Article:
So if I were doing it again here’s the resolution I would use:

We, the voters of the (town name) Town Meeting, affirm our belief that the First Amendment to the United States Constitution was designed to protect the free speech rights of people, not corporations.

We believe that the United States Supreme Court’s ruling in Citizens United v. FEC, which allows corporations and unions to give unlimited funds to advocacy groups to influence elections, and the billions of dollars corporations spend in lobbying, greatly outweighing amounts spent by unions and public-interest groups, threaten democracy by allowing corporations to cause the election of candidates who will serve themselves, not ordinary citizens.

The people of the United States through their legislators have previously amended the Constitution to regulate elections and federal officeholding nine times.

NOW, THEREFORE, BE IT RESOLVED THAT WE, THE VOTERS OF THE (TOWN NAME) TOWN MEETING, CALL UPON THE UNITED STATES CONGRESS TO PASS AND SEND TO THE STATES FOR RATIFICATION A CONSTITUTIONAL AMENDMENT TO SPECIFY THAT CONSTITUTIONAL PERSONHOOD RIGHTS ARE FOR NATURAL PERSONS ONLY, AND TO RESTORE THE PEOPLES RIGHTS TO FAIRNESS IN ELECTIONS AND INFLUENCE ON GOVERNMENT POLICY, AND FURTHER, WE CALL UPON THE MASSACHUSETTS GENERAL COURT TO PASS ONE OR MORE RESOLUTIONS ASKING THOSE ACTIONS.

We ask (town name) officials to send a copy of this resolution to the state and federal representatives and senators serving (town name), and to the Governor of the Commonwealth of Massachusetts and the President of the United States.

Who did it and who’s doing it: Seven Lower-to-Mid-Cape towns passed resolutions last spring: (P'town, Truro, Wellfleet, Orleans, Chatham, Brewster, and Dennis). It failed in Mashpee and was withdrawn from a vote in Yarmouth.


Move to Amend's Proposed 28th Amendment to the Constitution

Section 1 [A corporation is not a person and can be regulated]

The rights protected by the Constitution of the United States are the rights of natural persons only.

Artificial entities, such as corporations, limited liability companies, and other entities, established by the laws of any State, the United States, or any foreign state shall have no rights under this Constitution and are subject to regulation by the People, through Federal, State, or local law.

The privileges of artificial entities shall be determined by the People, through Federal, State, or local law, and shall not be construed to be inherent or inalienable.

Section 2 [Money is not speech and can be regulated]

Federal, State and local government shall regulate, limit, or prohibit contributions and expenditures, including a candidate’s own contributions and expenditures, for the purpose of influencing in any way the election of any candidate for public office or any ballot measure.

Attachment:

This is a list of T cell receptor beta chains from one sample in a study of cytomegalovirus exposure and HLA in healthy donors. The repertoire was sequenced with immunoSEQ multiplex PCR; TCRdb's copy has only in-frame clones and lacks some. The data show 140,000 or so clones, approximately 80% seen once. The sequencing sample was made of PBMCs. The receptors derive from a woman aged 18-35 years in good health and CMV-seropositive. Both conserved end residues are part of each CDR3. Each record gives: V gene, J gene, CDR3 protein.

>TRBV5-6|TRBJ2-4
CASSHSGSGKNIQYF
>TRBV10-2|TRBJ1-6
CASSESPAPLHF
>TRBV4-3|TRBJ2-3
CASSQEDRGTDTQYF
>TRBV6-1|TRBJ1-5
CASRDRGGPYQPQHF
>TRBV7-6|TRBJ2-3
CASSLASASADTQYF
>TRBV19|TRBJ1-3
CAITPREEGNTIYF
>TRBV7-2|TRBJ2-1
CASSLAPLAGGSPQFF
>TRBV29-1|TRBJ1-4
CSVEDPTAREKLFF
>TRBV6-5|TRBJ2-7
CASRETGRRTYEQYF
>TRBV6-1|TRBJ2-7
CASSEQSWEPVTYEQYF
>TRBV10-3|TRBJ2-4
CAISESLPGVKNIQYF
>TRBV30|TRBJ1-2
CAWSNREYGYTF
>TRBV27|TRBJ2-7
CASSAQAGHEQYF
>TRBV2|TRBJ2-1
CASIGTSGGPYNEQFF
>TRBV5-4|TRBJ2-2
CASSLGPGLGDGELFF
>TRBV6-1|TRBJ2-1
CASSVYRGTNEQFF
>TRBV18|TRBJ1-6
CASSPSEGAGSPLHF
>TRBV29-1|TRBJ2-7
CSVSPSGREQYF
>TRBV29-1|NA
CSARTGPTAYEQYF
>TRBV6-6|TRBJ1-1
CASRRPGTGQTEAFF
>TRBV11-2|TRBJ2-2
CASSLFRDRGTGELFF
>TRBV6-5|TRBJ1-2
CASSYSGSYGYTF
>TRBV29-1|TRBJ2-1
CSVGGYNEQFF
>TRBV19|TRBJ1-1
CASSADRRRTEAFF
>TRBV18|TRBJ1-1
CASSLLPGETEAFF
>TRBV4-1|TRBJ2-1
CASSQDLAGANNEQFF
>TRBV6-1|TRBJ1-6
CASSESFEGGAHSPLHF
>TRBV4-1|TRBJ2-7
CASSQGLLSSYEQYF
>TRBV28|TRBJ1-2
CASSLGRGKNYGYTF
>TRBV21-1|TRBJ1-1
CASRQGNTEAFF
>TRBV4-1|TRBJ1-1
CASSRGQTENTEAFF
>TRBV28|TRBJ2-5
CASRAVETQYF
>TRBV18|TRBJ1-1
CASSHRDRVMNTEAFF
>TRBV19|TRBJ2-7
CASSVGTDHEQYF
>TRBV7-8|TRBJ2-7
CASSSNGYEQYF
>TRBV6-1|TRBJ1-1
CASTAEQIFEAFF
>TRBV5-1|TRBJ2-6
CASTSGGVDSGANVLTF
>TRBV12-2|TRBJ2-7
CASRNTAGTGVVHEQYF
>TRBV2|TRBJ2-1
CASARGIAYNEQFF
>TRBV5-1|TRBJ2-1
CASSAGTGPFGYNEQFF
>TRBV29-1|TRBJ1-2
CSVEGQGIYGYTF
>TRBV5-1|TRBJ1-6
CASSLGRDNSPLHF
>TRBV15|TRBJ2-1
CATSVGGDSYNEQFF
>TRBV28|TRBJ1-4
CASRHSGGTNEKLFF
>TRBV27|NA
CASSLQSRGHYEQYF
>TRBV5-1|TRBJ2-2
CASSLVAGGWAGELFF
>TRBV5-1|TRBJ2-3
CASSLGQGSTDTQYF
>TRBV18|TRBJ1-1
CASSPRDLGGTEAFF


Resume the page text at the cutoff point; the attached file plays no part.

Federal, State and local government shall require that any permissible contributions and expenditures be publicly disclosed.

The judiciary shall not construe the spending of money to influence elections to be speech under the First Amendment.

Section 3

Nothing contained in this amendment shall be construed to abridge the freedom of the press.


The People's Rights Amendment - Free Speech for People

Section 1. We the people who ordain and establish this Constitution intend the rights protected by this Constitution to be the rights of natural persons.

Section 2. People, person, or persons as used in this Constitution does not include corporations, limited liability companies or other corporate entities established by the laws of any state, the United States, or any foreign state, and such corporate entities are subject to such regulation as the people, through their elected state and federal representatives, deem reasonable and are otherwise consistent with the powers of Congress and the States under this Constitution.

Section 3. Nothing contained herein shall be construed to limit the people's rights of freedom of speech, freedom of the press, free exercise of religion, and such other rights of the people, which rights are inalienable.

Background and legal wording. Differs from Move to Amend by not removing "Money as Speech."


Senator Bernie Sanders proposes "The Saving American Democracy Amendment" stating that:

Corporations are not persons with constitutional rights equal to real people.

Corporations are subject to regulation by the people.

Corporations may not make campaign contributions or any election expenditures.

Congress and states have the power to regulate campaign finances.

The text is available here. An important difference between this proposal and the others is that this Amendment excludes non-profit corporations.